The Bahamas government has reiterated its steadfast position regarding the deportation of Haitian nationals following the passage of Hurricane Dorian last month, insisting there ‘was adherence to all due process; and the requisite procedures for proper documentation”.
The Ministry of Foreign Affairs statement, comes less than a week after the Office of the United Nations High Commissioner for Human Rights (OHCHR) called on the Hubert Minnis administration to halt the deportation of illegal Haitian nationals from the country.
The OHCHR, responding to the deportation of more than 100 Haitians less than two weeks after Prime Minister Minnis warned illegal migrants they should either leave the country voluntarily or be “forced to leave”, urged the government to “refrain from deporting individuals who lack documentation, without the individual assessments and due process guarantees to which they are entitled under international law”.
The human rights group noted that many of the Haitians lived in informal settlements that were destroyed by the hurricane, losing their documents, jobs and belongings.
But in its statement, the Ministry of Foreign Affairs (MOFA) said it “wishes to inform that pre, during and post-Hurricane Dorian, The Bahamas government relaxed its immigration deportation and repatriation policies and procedures to ensure the safety, security and well-being of all persons – irrespective of nationality – within its borders.
“During the search and rescue phase of the humanitarian efforts, all displaced persons were carefully accommodated in safe abode, whether with family members or an authorized shelter, irrespective of their immigration status.”
The government said that all illegal migrants, irrespective of their origin, were removed from the country “in compliance with the statute laws of the Commonwealth of The Bahamas, in accordance with the Immigration Act, consistent with the international standards of the rule of law and in compliance with international human rights norms and standards.
“The government of The Bahamas wishes to assure that there was adherence to all due process; and the requisite procedures for proper documentation via captured biometrics were followed to determine every individual’s constitutional right to reside lawfully in the Commonwealth of The Bahamas.”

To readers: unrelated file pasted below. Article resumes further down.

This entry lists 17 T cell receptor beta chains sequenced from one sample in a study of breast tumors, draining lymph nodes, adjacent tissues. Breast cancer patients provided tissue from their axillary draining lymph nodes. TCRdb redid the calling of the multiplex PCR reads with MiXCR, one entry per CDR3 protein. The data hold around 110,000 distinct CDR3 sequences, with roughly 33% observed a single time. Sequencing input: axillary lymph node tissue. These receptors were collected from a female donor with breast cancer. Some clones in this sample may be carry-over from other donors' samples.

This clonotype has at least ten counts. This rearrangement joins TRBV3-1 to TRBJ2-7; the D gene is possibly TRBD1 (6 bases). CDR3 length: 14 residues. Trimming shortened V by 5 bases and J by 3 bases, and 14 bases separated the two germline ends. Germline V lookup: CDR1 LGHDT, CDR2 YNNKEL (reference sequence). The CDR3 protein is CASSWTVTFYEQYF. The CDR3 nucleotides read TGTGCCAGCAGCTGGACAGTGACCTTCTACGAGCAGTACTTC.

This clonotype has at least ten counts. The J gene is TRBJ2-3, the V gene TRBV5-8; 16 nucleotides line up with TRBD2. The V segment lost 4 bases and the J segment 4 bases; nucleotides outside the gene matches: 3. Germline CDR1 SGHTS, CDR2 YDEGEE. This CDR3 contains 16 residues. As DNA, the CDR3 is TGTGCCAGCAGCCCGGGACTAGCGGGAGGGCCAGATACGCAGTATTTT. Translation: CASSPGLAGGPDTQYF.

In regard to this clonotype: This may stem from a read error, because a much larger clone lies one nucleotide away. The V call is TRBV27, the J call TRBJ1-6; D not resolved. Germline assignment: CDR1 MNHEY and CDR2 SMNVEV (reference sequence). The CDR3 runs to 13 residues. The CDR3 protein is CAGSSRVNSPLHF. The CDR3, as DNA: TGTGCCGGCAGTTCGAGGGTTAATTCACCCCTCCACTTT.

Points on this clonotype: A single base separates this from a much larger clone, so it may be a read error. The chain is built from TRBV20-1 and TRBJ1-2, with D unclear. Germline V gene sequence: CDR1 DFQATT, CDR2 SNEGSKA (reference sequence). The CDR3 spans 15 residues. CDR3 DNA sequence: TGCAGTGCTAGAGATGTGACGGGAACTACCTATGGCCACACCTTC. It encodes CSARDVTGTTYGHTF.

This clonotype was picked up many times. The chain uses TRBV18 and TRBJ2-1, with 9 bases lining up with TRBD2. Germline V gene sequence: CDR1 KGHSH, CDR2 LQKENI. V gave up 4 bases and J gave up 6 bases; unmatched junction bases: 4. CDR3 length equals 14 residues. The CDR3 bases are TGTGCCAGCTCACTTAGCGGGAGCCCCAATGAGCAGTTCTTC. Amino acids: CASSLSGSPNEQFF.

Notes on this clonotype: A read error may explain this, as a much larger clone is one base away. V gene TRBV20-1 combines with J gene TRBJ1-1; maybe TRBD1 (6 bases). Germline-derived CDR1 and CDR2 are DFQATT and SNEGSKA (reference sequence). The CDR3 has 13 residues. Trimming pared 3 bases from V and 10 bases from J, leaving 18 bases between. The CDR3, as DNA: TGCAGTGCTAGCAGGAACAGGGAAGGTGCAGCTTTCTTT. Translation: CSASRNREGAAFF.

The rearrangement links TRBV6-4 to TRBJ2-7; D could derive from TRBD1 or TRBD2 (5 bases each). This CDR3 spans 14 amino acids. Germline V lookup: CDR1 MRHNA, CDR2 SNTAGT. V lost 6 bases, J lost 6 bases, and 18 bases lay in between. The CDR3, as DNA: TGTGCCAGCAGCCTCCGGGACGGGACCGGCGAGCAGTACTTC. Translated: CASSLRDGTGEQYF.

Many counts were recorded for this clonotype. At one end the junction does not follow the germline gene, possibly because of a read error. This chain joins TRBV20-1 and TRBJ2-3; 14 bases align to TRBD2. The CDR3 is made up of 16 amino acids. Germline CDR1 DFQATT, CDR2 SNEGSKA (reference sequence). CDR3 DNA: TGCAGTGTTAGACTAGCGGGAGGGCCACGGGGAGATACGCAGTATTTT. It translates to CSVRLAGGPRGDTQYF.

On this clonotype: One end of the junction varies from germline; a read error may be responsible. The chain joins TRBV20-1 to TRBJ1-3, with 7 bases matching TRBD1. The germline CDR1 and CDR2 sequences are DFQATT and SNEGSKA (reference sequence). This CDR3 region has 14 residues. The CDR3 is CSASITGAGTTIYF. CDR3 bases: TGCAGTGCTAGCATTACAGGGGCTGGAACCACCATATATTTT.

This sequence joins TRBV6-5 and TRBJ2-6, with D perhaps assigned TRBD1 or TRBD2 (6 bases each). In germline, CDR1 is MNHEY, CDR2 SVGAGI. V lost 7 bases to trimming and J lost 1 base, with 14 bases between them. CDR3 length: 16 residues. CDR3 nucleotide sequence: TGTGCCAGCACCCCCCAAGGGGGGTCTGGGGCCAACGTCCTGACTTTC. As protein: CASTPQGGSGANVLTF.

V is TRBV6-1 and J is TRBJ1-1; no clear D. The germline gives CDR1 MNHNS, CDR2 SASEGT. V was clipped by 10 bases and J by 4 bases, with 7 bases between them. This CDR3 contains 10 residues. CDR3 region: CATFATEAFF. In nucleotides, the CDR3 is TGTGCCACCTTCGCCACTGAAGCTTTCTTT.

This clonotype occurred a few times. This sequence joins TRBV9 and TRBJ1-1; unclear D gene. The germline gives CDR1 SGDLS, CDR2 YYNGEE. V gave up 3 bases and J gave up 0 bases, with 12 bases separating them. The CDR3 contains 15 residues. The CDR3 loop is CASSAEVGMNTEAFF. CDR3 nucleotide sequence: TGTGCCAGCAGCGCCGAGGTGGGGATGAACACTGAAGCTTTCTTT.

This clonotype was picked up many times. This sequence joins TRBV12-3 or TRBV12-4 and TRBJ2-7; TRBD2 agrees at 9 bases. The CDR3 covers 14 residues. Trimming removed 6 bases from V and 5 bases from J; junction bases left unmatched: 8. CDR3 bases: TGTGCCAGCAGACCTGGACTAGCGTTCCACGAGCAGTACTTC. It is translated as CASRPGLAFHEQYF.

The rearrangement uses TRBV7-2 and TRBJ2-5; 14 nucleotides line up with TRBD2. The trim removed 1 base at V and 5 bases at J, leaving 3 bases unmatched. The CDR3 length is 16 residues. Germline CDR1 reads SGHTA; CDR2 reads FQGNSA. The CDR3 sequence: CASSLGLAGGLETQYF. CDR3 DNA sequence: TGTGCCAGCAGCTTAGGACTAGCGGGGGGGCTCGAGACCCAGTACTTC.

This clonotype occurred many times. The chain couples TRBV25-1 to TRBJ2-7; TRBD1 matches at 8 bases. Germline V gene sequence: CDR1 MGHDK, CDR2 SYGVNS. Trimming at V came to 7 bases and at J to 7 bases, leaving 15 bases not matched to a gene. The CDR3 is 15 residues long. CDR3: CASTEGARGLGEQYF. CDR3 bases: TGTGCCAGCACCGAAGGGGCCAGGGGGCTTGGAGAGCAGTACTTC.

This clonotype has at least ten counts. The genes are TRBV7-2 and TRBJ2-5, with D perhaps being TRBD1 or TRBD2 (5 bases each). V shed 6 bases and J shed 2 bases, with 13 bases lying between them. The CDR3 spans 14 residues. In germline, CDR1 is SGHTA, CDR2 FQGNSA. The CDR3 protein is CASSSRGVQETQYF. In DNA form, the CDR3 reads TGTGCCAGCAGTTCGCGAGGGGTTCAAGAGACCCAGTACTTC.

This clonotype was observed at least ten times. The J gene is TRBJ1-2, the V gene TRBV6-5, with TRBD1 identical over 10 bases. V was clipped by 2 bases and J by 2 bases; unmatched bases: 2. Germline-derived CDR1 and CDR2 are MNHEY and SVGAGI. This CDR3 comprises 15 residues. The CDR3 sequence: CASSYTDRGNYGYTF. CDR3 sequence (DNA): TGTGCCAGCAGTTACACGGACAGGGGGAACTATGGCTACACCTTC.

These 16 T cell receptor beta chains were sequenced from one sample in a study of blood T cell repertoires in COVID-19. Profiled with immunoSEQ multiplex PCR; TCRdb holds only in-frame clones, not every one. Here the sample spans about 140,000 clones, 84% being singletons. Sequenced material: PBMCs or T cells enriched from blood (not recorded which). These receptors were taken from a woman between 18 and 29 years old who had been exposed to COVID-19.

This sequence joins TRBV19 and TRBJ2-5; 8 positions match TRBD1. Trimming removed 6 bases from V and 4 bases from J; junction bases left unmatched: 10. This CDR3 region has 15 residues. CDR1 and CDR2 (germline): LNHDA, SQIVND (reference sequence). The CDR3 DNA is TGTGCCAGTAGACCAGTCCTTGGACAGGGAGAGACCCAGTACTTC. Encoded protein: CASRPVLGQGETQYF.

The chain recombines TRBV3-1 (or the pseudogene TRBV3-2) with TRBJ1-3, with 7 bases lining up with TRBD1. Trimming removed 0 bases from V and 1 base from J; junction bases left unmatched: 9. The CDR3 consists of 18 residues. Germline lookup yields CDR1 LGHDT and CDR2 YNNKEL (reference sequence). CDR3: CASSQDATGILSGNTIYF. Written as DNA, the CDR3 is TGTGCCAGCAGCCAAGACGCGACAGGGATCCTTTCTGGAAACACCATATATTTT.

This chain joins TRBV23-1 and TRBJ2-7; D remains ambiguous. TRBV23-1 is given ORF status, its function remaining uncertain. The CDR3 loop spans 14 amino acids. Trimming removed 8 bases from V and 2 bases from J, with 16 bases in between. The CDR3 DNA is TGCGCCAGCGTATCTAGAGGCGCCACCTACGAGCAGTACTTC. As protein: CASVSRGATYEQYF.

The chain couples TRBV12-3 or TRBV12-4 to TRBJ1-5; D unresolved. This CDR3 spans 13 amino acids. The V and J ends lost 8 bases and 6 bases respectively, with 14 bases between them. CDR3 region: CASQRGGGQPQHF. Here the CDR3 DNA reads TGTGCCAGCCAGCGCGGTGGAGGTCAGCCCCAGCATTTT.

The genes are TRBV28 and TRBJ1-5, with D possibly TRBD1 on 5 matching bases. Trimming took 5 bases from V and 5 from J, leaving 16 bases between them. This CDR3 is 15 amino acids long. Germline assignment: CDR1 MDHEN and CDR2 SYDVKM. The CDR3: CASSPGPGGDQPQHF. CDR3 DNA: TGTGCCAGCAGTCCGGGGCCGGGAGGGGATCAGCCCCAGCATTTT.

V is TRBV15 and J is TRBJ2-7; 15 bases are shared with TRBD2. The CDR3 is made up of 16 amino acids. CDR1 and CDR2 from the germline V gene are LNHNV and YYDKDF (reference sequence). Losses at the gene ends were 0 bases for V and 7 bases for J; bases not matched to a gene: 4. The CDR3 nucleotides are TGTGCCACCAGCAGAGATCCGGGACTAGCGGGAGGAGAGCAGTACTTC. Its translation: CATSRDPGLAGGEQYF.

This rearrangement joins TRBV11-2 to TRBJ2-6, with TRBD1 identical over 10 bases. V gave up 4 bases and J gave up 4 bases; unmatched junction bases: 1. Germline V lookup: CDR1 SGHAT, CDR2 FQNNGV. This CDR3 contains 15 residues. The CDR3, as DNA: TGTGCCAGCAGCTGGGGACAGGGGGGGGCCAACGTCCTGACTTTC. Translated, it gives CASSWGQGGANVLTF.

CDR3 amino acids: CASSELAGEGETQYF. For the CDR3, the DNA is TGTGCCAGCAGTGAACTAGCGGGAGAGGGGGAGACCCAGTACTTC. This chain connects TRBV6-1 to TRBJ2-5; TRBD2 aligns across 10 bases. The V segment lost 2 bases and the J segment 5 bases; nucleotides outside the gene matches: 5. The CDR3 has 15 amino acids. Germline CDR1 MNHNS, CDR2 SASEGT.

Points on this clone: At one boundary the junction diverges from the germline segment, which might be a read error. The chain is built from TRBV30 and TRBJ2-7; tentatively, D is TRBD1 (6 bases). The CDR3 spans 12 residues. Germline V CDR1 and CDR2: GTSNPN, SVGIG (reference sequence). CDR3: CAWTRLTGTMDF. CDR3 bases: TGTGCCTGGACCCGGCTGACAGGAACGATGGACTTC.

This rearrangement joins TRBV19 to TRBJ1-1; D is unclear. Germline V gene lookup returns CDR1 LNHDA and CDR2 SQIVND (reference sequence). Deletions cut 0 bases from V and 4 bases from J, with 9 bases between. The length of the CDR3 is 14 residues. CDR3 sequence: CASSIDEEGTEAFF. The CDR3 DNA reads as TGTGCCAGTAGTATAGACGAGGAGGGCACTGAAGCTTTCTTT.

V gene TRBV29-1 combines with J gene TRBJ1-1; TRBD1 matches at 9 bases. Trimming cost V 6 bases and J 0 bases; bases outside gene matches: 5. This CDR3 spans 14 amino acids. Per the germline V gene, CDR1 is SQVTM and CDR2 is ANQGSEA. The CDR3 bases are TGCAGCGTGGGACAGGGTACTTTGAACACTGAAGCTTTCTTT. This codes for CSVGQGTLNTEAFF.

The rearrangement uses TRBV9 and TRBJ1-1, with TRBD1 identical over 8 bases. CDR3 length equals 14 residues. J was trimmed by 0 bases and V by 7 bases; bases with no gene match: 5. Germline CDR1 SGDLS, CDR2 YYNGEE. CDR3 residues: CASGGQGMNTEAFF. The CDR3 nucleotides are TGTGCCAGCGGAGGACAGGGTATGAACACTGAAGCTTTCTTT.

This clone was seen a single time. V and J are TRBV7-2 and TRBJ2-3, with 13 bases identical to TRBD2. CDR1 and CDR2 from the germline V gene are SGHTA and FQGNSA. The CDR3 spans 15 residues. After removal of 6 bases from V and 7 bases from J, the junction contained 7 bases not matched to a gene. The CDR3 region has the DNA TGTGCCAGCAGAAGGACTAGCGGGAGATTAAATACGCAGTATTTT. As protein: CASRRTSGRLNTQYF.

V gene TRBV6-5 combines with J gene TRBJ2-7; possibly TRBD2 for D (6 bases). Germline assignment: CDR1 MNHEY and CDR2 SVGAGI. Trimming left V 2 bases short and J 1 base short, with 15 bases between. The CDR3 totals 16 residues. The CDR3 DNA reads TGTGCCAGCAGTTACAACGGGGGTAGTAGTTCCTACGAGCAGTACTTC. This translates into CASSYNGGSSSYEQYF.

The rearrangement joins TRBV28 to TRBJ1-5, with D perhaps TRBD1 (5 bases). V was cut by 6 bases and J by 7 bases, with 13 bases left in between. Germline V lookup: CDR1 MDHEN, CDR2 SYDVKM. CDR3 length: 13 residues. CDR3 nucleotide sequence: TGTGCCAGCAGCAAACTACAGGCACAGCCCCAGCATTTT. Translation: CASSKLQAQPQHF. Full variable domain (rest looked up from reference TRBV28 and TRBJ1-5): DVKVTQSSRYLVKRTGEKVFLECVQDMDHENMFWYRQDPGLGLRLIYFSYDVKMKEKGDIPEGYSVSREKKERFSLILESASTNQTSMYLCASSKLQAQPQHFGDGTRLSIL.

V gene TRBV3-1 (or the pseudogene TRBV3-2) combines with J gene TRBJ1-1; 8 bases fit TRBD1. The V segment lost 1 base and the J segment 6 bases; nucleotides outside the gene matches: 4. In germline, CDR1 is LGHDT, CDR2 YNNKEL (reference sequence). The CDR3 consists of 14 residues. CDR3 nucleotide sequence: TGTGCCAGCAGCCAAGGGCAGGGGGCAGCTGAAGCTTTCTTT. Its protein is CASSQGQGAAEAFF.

It said all individuals found in violation of the Immigration Act were “lawfully removed” from The Bahamas “in accordance with the requisite court orders”.
Hurricane Dorian slammed in the Bahamas on September 1, killing at least 60 people and causing widespread destruction in Grand Bahamas and Abacos islands, where many Haitians had lived before the storm.
The OHCHR noted that Bahamian authorities had initially said immigration enforcement activities would be suspended in the affected islands, but that ‘this position was publicly reversed at the end of September, when they announced that all migrants without valid documents would be apprehended and deported.
“This has led to panic among Haitians affected by Hurricane Dorian, and reports are emerging of people leaving temporary shelters for fear of arrest, and of people failing to avail themselves of necessary humanitarian services or going into hiding,” OHCHR noted.
But the Ministry of Foreign Affairs said that “The Bahamas resumed lawful implementation of its statute laws after careful analysis, at a time when it was deemed appropriately humane and necessary to do so.
“Contrary to what has been alleged by OHCHR, the government has received no reports of ‘people leaving temporary shelters for fear of arrest and or persons failing to avail themselves of necessary humanitarian services or fleeing into hiding.’
“The international community may rest assured, the government of the Commonwealth of The Bahamas is a country that adheres strictly to the rule of law both locally and internationally, especially with respect to the rights of every man, woman, and child in its jurisdiction.
“Any person entitled to be in The Bahamas legally will be accorded every fundamental right under its statute laws. Any person in violation of the Immigration Act will be dealt with in accordance with the statute laws of the Commonwealth of The Bahamas,” the Ministry of Foreign Affairs said.
Last week, Senior Magistrate Carolyn Vogt-Evans, said she was prepared illegal migrants to adopt a harsher line of action after indicating that fines do not seem to be a deterrent.
The magistrate sentenced several undocumented migrants to prison for immigration offenses, including five Haitian men who were sentenced to the Bahamas Department of Correctional Services for illegal migrants entering the country.
At one stage during the court proceedings, she told a clergyman, who pleaded for a noncustodial sentence for two of the men, “that’s why they keep coming, because we just keep fining them.
“Just couple of dollars, all the time, all the time. When is it going to stop? Because everybody is going to find the couple dollars for the fine. It’s beyond that for me now. It’s not getting through. The fine is not a deterrent, it’s making things worse. And that is why. And if more keep coming, the more they’ll go to jail for a longer time,” she added.